For the Dual Technique Magnetometer (MAG), this flyby was an opportunity to
study an exotic dayside wake/tail region. During T6, the upstream side of
magnetospheric flow relative to Titan was also the night side. These
conditions may allow the frozen-in magnetic field to convect through the
night side ionosphere and interact with Titan's interior afterwards.

Additional science activities for this encounter included the acquisition by
ISS of high-resolution images also at high southern latitudes south of
Xanadu. UVIS, riding on the CIRS observations, performed spectroscopy for
constituent identification, and the Cosmic Dust Analyzer continued to map
dust densities and dust dynamical properties within Titan's orbit.

At closest approach, the Optical Remote Sensing instruments scanned across
the South Pole conducting the first detailed investigation of the southern
polar region, an area noted for cloud formation and evolution and possibly
even a lake.

Tuesday, August 23 (DOY 235):

An Encounter Strategy Meeting for Titan-6 and Titan-7 was held today. This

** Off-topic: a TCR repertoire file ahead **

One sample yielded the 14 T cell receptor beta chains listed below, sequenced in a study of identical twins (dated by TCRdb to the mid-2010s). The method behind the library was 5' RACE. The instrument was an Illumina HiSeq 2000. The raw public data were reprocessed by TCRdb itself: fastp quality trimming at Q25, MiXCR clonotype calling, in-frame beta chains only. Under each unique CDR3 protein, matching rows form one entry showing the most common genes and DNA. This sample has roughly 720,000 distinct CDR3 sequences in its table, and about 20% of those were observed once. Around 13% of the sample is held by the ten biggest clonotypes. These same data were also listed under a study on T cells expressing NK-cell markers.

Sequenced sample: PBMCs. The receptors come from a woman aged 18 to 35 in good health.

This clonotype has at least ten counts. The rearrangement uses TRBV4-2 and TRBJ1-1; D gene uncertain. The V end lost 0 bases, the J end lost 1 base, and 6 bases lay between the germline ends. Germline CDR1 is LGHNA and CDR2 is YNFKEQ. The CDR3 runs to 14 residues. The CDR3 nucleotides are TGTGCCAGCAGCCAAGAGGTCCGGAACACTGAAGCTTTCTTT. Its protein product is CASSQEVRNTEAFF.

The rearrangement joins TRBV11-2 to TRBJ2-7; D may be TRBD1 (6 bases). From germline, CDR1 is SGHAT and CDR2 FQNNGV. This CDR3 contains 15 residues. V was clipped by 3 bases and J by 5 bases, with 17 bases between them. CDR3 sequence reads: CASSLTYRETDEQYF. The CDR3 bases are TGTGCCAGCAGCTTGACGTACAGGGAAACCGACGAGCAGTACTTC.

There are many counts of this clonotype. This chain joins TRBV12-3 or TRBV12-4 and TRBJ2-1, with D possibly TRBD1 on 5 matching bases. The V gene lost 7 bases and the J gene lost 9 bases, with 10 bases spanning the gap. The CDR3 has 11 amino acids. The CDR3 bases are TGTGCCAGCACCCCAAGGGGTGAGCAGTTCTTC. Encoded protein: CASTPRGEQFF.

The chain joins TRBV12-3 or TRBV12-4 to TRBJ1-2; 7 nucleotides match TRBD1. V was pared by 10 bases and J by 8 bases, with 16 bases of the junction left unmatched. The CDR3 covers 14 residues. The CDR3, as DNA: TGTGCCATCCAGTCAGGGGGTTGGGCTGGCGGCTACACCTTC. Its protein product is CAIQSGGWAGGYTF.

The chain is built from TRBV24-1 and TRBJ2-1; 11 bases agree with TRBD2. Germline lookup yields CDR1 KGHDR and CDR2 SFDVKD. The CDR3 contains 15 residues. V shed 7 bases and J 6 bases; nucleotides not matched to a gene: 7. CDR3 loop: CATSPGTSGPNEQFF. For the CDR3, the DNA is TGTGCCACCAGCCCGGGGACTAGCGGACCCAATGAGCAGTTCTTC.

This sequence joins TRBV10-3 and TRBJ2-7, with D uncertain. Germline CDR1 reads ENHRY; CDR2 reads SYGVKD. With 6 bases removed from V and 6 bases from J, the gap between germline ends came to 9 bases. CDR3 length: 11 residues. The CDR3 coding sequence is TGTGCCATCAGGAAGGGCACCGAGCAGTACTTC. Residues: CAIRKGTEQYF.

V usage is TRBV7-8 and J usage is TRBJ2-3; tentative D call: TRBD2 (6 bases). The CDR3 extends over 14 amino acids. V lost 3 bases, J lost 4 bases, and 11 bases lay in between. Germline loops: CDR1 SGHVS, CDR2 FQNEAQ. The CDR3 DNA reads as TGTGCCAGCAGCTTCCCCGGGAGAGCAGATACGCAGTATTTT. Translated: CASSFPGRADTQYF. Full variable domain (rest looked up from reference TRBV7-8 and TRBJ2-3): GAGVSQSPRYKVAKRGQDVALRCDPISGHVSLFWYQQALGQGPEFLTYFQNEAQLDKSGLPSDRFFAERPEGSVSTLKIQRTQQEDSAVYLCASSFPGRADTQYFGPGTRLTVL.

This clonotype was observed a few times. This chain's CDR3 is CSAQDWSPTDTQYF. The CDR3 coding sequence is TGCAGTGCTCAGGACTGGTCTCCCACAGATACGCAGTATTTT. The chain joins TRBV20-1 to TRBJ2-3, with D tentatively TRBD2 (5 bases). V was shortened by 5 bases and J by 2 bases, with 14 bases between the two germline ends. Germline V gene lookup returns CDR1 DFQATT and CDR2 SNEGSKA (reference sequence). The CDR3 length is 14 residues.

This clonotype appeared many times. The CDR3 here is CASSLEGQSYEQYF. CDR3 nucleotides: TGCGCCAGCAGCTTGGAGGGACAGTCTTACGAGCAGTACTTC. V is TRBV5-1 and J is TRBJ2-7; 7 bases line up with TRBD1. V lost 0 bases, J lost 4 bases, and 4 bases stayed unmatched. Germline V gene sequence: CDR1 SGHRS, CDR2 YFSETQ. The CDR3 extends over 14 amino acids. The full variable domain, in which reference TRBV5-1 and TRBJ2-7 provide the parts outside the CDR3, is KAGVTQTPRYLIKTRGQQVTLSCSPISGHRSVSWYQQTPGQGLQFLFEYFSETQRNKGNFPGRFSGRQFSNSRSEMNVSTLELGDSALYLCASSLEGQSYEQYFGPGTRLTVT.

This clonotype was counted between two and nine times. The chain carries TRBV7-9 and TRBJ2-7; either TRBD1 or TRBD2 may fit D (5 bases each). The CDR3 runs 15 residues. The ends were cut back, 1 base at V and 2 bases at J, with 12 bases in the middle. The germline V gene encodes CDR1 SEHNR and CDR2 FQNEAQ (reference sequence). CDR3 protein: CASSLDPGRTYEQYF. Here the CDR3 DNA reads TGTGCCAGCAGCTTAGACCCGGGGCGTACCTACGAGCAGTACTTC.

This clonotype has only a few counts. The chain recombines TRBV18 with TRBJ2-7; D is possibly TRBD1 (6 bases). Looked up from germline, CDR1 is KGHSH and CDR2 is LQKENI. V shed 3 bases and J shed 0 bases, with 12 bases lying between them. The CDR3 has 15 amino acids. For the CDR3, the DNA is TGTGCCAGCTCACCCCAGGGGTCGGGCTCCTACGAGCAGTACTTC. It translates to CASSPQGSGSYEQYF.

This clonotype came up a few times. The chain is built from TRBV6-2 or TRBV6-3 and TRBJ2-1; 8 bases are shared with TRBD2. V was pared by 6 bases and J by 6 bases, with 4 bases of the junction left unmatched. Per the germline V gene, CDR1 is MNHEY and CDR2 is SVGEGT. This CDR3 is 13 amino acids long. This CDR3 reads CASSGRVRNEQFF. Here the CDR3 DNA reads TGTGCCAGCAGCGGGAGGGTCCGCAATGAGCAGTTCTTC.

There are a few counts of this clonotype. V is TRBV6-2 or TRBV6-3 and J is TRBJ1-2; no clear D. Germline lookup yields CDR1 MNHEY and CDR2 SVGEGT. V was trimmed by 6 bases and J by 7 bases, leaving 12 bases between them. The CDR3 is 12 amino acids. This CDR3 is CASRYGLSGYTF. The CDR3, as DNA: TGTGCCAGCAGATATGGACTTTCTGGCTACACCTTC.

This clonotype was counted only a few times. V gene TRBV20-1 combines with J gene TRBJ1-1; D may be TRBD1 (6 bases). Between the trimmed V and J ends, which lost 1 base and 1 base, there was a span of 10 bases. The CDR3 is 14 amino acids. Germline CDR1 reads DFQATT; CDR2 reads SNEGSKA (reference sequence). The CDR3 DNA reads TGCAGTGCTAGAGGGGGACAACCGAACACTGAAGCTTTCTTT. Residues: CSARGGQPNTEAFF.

will cover Orbit Trim Maneuvers 29-31, and a period from the T6 flyby on
August 22, to the T7 flyby on September 7.

Signatures have been obtained for all three RADAR archive Software Interface
Specification (SIS) documents. At this time, all outstanding archive SISs
have been approved. This marks a formal transition of the Archiving task
from development to operations. The initial delivery of data products was
on July 1, with future deliveries scheduled every three months.

Wednesday, August 24 (DOY 236)

A Cassini picture of Epimetheus, a small moon of Saturn, was selected as
Astronomy Picture of the Day today. A query on the APOD website yielded
over 100 images from Cassini.

Members of the Spacecraft Operations Office (SCO) have placed files for
OTM-29 in the program file repository. As of today, Navigation has
delivered the final maneuver solution, ACS has begun Flight Software
Development System testing, the sequence leads have merged the maneuver
files with the background sequence, and all SCO subsystems have begin their
checklists on the merged products. OTM-29 is scheduled to be uplinked to
the spacecraft and executed on Thursday, August 25.

The final sequence approval meeting for S14 was held today. Uplink of
sequence products will continue as scheduled on Friday.

The Cassini-Huygens mission is a cooperative project of NASA, the European
Space Agency and the Italian Space Agency. The Jet Propulsion Laboratory, a
division of the California Institute of Technology in Pasadena, manages the
Cassini-Huygens mission for NASA's Science Mission Directorate, Washington,
D.C. JPL designed, developed and assembled the Cassini orbiter.